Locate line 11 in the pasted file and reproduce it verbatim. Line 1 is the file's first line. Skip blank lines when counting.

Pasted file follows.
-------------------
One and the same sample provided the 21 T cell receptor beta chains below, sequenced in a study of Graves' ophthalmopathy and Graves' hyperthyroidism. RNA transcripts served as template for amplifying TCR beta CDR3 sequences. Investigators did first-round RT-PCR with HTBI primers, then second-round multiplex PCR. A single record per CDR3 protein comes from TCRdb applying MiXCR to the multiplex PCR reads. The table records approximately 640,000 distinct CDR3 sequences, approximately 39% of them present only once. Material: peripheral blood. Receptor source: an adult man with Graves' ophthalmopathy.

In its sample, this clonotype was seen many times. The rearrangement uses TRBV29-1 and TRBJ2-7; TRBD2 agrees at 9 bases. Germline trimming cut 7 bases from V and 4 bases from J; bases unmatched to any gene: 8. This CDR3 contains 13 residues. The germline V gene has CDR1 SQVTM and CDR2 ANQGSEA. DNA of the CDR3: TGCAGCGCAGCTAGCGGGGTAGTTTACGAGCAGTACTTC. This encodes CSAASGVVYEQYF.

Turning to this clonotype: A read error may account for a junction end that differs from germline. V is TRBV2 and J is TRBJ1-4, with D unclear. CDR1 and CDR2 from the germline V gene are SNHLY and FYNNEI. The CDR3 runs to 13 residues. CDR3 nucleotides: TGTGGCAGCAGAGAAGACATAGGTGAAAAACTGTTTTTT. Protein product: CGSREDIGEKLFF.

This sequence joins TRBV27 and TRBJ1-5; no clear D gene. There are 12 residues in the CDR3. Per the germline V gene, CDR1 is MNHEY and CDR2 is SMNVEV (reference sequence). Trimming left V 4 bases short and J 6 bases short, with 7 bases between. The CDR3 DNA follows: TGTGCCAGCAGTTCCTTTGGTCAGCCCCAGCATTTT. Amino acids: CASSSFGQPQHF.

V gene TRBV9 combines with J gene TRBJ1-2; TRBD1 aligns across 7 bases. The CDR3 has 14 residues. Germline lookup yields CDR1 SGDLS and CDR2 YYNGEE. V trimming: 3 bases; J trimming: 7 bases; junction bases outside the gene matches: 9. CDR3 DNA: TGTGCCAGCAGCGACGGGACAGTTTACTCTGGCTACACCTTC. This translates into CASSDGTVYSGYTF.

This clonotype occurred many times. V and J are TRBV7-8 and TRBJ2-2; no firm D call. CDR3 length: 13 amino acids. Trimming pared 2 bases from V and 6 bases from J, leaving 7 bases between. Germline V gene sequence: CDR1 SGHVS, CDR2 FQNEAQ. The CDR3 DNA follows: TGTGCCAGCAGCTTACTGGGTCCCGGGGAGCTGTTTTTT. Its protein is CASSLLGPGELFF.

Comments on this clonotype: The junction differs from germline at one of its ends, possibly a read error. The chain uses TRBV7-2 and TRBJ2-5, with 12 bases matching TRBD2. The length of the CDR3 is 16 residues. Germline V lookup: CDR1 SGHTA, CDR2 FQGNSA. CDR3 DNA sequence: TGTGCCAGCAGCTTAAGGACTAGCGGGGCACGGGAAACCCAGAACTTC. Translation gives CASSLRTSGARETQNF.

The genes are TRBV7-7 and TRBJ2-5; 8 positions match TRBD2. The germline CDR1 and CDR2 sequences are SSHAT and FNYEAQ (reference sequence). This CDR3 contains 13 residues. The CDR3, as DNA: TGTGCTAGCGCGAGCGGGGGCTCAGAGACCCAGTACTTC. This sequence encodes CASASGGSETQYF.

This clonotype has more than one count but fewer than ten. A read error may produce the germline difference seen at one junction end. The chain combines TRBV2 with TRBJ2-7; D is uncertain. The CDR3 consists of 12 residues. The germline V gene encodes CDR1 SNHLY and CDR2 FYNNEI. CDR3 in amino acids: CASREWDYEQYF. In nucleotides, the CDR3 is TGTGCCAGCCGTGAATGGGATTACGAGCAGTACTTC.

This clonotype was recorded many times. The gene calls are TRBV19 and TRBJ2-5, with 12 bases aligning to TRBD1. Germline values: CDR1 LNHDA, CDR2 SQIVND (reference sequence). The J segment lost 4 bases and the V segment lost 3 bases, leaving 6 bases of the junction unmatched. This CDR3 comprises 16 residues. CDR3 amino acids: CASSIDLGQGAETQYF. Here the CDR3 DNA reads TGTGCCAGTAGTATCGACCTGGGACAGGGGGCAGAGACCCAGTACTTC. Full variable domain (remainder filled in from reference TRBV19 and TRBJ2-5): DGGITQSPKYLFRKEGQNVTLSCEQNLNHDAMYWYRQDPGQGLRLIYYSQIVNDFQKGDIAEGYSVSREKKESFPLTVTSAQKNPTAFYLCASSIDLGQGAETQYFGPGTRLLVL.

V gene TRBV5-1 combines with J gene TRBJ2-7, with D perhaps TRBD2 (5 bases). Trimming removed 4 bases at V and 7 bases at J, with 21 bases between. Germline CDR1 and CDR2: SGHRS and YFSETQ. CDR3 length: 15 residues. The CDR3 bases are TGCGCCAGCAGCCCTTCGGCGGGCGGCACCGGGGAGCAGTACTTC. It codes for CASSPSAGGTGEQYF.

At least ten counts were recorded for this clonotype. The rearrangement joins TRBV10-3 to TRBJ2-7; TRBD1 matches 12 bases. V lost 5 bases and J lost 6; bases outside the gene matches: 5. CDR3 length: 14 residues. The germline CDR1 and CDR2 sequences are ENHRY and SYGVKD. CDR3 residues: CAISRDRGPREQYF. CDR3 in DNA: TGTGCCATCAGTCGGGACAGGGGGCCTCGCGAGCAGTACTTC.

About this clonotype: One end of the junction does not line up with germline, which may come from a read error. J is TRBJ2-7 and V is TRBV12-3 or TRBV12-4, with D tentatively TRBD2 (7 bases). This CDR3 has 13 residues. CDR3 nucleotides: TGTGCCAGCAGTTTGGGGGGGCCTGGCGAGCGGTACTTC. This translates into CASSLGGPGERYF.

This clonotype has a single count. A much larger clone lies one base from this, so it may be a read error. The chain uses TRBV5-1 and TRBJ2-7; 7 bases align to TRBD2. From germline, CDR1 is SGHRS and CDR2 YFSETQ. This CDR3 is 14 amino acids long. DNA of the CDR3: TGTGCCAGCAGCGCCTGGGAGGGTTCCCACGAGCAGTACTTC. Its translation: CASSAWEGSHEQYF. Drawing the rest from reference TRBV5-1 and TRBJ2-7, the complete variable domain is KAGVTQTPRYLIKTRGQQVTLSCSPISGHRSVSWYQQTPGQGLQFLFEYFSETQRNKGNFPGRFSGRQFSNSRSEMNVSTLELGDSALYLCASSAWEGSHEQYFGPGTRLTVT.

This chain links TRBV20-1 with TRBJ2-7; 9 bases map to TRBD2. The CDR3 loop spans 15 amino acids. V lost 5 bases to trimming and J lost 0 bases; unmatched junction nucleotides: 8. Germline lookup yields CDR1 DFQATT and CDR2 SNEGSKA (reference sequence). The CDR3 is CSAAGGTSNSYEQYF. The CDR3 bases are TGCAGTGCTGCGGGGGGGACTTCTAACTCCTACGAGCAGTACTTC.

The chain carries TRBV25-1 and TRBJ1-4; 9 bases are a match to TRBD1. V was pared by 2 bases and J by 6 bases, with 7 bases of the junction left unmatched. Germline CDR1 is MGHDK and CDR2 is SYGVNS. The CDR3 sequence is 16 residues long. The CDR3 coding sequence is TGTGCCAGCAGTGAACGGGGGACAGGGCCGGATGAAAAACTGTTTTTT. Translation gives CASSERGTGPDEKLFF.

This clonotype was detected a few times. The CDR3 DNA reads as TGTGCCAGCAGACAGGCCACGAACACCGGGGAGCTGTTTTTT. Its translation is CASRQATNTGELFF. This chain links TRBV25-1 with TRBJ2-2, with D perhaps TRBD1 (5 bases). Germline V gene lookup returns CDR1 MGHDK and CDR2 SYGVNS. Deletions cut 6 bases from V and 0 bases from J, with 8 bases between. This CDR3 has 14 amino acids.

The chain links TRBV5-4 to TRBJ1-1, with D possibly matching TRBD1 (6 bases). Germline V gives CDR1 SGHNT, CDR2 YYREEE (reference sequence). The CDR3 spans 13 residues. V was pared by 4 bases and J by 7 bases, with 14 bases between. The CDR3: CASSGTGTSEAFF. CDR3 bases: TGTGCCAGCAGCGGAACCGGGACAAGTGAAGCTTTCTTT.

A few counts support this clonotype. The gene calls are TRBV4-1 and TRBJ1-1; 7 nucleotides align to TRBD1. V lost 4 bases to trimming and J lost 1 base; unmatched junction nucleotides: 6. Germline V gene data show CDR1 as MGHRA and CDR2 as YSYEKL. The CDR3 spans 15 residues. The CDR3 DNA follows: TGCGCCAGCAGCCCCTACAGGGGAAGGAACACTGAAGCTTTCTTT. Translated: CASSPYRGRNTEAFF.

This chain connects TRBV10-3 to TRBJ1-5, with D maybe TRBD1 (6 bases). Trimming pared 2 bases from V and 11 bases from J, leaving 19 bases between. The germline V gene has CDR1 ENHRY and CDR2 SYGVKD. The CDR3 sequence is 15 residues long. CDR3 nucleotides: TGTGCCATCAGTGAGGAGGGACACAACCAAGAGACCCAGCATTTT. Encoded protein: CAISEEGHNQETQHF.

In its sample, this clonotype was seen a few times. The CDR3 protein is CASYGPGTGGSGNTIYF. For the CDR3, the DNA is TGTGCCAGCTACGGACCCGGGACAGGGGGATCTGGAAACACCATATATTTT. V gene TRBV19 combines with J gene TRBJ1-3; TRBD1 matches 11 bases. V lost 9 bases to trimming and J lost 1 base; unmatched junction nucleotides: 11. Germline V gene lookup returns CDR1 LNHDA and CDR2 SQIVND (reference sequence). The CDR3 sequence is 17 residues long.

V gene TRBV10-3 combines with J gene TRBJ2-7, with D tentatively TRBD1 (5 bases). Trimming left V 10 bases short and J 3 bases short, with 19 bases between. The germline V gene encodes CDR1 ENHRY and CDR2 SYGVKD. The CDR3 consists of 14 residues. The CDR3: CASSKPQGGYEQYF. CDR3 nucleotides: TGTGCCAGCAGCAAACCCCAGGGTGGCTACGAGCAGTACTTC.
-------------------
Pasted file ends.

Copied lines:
V gene TRBV5-1 combines with J gene TRBJ2-7, with D perhaps TRBD2 (5 bases). Trimming removed 4 bases at V and 7 bases at J, with 21 bases between. Germline CDR1 and CDR2: SGHRS and YFSETQ. CDR3 length: 15 residues. The CDR3 bases are TGCGCCAGCAGCCCTTCGGCGGGCGGCACCGGGGAGCAGTACTTC. It codes for CASSPSAGGTGEQYF.